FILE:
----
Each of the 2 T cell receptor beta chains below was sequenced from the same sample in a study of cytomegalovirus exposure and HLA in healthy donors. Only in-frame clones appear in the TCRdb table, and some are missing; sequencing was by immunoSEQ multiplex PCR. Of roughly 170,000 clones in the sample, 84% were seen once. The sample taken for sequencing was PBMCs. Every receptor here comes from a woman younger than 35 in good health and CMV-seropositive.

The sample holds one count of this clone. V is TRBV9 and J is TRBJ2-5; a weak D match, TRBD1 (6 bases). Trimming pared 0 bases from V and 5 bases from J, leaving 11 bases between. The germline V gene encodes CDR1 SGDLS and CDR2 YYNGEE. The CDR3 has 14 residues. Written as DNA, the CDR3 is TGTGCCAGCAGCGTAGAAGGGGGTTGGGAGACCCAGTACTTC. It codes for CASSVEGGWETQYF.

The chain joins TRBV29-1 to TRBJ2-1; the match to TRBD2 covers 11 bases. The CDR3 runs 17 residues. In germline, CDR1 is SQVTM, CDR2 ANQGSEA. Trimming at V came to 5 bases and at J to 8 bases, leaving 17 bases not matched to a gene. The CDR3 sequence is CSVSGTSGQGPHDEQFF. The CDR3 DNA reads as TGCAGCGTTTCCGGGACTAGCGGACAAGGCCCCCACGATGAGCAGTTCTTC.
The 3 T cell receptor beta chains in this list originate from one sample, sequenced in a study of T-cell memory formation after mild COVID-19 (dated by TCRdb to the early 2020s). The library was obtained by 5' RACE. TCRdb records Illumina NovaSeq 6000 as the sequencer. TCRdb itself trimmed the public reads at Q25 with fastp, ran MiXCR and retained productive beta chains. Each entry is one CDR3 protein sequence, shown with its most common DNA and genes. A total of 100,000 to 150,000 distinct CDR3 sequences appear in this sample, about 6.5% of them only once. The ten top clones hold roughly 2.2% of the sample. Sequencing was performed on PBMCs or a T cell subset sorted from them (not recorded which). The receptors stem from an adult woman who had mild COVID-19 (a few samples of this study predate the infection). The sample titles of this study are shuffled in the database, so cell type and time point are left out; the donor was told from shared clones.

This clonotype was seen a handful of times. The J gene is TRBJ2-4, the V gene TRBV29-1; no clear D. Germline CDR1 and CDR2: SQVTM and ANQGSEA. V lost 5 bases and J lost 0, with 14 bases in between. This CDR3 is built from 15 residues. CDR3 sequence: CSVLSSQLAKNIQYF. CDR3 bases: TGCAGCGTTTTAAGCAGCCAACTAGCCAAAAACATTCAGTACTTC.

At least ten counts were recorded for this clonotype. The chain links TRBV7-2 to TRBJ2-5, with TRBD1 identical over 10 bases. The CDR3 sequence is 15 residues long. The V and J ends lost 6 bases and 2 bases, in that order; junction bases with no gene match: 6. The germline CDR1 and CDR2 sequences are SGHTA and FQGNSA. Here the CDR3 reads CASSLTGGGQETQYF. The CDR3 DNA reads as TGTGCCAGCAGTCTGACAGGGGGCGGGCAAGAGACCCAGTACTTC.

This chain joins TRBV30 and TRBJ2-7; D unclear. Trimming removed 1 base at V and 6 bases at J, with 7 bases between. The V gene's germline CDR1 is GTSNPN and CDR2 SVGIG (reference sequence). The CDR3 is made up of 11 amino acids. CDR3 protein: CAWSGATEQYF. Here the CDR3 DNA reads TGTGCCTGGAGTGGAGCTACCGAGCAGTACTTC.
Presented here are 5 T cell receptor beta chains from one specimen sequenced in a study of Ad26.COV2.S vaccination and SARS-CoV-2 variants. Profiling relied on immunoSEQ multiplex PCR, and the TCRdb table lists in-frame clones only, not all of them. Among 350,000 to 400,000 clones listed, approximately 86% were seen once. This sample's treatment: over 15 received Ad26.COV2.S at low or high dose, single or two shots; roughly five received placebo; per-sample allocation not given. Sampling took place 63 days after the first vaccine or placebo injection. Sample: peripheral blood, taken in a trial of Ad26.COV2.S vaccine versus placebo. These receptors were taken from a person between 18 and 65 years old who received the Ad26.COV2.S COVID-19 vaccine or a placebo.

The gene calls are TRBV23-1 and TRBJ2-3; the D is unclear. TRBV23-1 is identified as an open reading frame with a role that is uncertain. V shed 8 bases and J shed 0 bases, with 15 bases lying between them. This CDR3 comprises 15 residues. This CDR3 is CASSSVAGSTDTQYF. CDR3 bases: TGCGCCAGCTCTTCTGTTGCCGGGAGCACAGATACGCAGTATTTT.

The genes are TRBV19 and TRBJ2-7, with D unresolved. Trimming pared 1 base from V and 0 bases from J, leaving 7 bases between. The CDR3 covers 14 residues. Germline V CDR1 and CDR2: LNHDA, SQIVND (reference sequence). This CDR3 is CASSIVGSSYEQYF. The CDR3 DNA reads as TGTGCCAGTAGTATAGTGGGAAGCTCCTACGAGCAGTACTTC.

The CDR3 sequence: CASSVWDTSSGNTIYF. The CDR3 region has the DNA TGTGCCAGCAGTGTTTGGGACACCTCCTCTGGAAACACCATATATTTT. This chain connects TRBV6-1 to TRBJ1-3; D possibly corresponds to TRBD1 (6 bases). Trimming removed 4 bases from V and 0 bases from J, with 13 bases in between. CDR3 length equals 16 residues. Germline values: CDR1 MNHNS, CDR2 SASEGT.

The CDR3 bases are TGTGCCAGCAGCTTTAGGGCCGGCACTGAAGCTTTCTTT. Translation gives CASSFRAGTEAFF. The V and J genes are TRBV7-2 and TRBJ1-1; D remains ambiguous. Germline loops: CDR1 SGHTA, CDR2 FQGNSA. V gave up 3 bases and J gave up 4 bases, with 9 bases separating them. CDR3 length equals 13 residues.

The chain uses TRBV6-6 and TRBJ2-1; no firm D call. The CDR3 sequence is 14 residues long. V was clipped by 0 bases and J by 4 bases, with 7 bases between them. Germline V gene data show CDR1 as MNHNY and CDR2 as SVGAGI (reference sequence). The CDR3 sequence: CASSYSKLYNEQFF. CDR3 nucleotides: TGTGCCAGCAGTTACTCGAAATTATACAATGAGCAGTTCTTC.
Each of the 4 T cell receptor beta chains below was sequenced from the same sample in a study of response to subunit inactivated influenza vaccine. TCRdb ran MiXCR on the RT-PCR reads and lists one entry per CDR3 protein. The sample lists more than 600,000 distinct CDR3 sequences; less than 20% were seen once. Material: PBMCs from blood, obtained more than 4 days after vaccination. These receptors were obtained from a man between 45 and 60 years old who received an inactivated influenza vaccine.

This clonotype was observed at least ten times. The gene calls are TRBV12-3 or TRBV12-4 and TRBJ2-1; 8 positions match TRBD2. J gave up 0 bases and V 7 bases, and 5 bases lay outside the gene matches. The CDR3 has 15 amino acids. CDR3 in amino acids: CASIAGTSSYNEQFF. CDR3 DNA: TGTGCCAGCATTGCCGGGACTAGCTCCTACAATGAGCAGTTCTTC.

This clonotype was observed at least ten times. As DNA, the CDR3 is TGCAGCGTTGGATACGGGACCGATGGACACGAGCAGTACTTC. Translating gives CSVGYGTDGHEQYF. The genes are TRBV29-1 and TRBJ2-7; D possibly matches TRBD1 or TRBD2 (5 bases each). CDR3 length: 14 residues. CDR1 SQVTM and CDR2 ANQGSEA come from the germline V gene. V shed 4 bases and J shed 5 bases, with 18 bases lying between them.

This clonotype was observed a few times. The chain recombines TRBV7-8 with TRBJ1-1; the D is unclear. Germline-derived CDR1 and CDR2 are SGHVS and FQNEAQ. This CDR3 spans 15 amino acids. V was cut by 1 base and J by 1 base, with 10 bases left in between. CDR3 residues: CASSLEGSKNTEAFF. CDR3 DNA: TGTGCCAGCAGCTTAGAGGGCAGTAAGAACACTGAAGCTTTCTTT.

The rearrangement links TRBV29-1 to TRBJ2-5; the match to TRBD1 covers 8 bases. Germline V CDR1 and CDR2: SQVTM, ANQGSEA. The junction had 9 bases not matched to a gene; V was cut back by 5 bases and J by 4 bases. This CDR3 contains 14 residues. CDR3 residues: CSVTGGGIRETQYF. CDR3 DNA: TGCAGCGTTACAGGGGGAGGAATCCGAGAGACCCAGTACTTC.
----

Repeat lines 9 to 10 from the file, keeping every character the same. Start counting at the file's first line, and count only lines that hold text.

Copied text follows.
The gene calls are TRBV23-1 and TRBJ2-3; the D is unclear. TRBV23-1 is identified as an open reading frame with a role that is uncertain. V shed 8 bases and J shed 0 bases, with 15 bases lying between them. This CDR3 comprises 15 residues. This CDR3 is CASSSVAGSTDTQYF. CDR3 bases: TGCGCCAGCTCTTCTGTTGCCGGGAGCACAGATACGCAGTATTTT.

The genes are TRBV19 and TRBJ2-7, with D unresolved. Trimming pared 1 base from V and 0 bases from J, leaving 7 bases between. The CDR3 covers 14 residues. Germline V CDR1 and CDR2: LNHDA, SQIVND (reference sequence). This CDR3 is CASSIVGSSYEQYF. The CDR3 DNA reads as TGTGCCAGTAGTATAGTGGGAAGCTCCTACGAGCAGTACTTC.